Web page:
Route Trip Notes

Route blurb from the Hokkaido Yukiyama Guide (2015), p. 210 (translated by Hokkaido Wilds)

During winter Prefectural Route 86 connecting Shiraoi Town with Otaki District of Date City is closed. In a normal year the gate is opened around the 25th of April, and the snow climbing season lasts for around two weeks after that. From Horohoro Pass there are no steep slopes except for one place. By skis or on foot, you can stand on the summit in about three and a half hours. The mountain is superbly situated, with views behind you to Lake Shikotsu and from the summit west to Lake Toya. And happily it’s easy to climb since given the season there is no need to break trail.

It was May Day, and the snow was getting decidedly thin in the hills around Sapporo. There wasn’t much at the car park by the tunnel either, and we did briefly wonder if we were wasting our time. But it was a beautiful sunny day and after linking patches of snow through the sasa dwarf bamboo we came out onto the broad ridge, which still had plenty of snow cover. From here it was a very pleasant skin up through trees and on to more open terrain with beautiful views all around.

We left our skis at the start of the final narrow ridge. Jeff strode off confidently along the first few meters then promptly fell into a waist deep hole between the haimatsu dwarf pines. After he clambered out awkwardly we continued on, watching our footing a bit more carefully now. The snow was soft and there was no cornice, so no danger of slipping off the ridge itself. Soon we were enjoying the panorama from the summit – Lake Toya in one direction and Lake Shikotsu the other, with Yoteizan standing proudly to the northwest. Closer still the white pyramid of Tokushunbetsu-yama stood sentinel at the end of the connecting ridge, and we could make out three snowshoers on the saddle below.

Skiing down, however, was a definite anticlimax. The snow was soft, slushy and slow. With little gradient to aid progress it was even difficult to get turns in most of the way down. Near the bottom the sasa joined in the fun by grabbing at our skis and tipping us over. The final stretch to the car park involved a couple of hundred meters of fighting our way through tangled thickets of the dreaded stuff. Nevertheless, enjoying our post-exertion soak in the steaming outside bath at Horohoroso onsen, we agreed that despite the rubbish skiing it had definitely been worth it for the high country atmosphere and wonderful views.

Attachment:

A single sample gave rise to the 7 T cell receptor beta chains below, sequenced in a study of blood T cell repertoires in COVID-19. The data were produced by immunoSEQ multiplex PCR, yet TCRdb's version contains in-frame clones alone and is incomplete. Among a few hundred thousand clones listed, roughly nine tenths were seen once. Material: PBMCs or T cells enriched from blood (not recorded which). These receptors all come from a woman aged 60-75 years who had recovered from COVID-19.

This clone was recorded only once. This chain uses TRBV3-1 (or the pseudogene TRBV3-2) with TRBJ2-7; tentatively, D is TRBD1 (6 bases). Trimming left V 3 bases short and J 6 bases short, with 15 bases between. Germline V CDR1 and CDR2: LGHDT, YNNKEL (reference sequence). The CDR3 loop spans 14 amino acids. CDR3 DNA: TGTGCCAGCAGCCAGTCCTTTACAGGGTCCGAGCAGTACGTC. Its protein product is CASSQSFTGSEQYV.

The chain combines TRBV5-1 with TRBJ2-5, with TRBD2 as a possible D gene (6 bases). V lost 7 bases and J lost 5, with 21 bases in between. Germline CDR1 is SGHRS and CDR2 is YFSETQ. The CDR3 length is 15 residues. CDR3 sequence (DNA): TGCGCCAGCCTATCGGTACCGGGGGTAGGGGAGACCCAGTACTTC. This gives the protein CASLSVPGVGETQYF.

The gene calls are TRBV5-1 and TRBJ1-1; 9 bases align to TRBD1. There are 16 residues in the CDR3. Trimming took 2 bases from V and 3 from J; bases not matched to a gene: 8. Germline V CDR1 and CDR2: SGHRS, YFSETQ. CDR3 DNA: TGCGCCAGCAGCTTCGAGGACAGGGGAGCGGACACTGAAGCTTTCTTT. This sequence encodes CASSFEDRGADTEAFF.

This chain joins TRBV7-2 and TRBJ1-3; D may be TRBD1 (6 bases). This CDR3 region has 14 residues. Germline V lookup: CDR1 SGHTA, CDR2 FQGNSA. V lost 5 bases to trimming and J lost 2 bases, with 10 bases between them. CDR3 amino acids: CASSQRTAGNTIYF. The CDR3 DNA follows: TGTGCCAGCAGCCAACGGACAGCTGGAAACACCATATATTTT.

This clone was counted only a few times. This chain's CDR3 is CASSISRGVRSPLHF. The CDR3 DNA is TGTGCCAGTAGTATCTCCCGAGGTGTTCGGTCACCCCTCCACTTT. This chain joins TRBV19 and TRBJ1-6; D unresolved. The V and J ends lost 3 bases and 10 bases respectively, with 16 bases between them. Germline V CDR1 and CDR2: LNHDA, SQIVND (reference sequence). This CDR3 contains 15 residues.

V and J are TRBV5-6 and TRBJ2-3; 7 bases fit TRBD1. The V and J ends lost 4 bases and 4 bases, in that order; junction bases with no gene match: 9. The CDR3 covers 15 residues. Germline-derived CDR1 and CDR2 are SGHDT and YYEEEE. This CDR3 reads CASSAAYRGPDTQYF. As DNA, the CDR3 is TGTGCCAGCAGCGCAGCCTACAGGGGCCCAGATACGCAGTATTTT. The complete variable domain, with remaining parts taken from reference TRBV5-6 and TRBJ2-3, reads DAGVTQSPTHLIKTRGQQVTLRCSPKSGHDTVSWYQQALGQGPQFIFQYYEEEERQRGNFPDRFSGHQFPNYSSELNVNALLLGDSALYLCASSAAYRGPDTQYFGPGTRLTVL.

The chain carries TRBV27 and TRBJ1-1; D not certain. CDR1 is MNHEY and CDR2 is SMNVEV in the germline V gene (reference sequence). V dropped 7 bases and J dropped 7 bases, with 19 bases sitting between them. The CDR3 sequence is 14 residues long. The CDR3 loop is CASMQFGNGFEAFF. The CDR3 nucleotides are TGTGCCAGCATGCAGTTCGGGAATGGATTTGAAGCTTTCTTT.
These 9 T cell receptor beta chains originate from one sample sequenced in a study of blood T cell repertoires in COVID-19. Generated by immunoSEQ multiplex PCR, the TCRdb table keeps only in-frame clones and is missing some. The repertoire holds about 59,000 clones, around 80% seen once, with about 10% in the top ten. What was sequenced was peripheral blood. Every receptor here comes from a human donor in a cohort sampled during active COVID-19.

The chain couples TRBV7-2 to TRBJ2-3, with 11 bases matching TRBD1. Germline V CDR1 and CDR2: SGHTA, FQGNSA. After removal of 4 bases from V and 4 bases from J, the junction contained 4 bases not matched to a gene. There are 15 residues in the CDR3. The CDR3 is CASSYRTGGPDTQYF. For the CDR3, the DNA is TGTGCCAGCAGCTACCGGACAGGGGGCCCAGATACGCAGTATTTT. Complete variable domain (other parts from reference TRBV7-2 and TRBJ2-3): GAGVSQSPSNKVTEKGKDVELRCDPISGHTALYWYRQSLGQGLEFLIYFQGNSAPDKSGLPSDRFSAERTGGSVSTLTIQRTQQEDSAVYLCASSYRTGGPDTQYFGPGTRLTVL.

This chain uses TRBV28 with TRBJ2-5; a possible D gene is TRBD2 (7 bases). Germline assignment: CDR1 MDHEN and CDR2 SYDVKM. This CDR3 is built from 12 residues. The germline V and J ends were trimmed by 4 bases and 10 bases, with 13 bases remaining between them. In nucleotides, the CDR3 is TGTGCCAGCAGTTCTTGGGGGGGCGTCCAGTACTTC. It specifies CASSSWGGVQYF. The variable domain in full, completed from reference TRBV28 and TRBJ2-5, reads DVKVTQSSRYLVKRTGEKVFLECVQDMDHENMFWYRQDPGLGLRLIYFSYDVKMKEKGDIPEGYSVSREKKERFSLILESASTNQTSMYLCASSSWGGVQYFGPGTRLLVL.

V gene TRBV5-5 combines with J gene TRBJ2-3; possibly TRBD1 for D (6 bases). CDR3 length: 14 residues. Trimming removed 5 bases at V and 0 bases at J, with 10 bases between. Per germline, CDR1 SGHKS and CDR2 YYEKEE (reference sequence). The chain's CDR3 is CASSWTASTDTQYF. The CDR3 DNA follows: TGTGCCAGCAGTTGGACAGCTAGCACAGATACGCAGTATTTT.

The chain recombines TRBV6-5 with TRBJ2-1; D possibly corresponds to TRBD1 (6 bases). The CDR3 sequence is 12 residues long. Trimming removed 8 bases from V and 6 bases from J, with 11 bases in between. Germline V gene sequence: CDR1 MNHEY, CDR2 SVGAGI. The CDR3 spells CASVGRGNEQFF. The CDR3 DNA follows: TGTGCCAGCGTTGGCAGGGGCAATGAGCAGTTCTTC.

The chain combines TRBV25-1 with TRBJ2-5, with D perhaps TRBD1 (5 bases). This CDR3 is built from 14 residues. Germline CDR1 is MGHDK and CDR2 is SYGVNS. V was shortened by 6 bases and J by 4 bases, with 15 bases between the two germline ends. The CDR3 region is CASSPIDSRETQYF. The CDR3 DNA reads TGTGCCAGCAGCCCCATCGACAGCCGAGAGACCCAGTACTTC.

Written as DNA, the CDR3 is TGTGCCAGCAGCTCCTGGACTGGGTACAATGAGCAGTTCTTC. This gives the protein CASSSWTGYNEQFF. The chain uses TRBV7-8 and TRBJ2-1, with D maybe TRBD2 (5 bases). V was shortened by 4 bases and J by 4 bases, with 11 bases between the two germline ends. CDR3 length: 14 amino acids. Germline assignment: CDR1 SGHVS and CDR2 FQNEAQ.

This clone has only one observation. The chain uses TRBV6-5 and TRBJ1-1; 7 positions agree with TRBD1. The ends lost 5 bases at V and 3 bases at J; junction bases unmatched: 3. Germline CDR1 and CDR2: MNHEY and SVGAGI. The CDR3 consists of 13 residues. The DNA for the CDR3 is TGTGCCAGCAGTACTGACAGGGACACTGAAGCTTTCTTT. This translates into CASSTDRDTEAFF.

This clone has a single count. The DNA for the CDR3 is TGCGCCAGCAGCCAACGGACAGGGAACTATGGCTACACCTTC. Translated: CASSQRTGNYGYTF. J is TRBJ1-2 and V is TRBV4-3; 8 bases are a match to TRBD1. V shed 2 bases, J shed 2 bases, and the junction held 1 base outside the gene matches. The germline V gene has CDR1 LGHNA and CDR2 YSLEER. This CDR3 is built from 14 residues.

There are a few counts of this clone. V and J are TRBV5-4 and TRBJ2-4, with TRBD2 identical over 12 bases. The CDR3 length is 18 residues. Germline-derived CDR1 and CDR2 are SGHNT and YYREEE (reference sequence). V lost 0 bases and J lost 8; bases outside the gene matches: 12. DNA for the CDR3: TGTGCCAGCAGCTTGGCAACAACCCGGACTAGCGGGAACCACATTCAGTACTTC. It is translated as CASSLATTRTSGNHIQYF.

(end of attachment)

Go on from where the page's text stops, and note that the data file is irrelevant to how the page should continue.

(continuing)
As with each ski touring, cycle touring, and hiking route guide published on, should you choose to follow the information on this page, do so at your own risk. Prior to setting out check current local weather, conditions, and land/road/track closures. While traveling, obey all public and private land use restrictions and rules, carry proper safety and navigational equipment, and of course, follow leave-no-trace procedures. The information found herein is simply a planning resource to be used as a point of inspiration in conjunction with your own due-diligence. In spite of the fact that this information, associated GPS track (GPX, KML and maps), and all information was prepared under diligent research by the specified contributor and/or contributors, the accuracy of such and judgement of the author is not guaranteed., its partners, associates, and contributors are in no way liable for personal injury, damage to personal property, or any other such situation that might happen to individuals following the information contained in this post.

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Comments | Queries | Reports

Done this route to Horohoro-yama, or others nearby? Thinking of doing it? Please post any feedback, reports, or queries here. Thanks!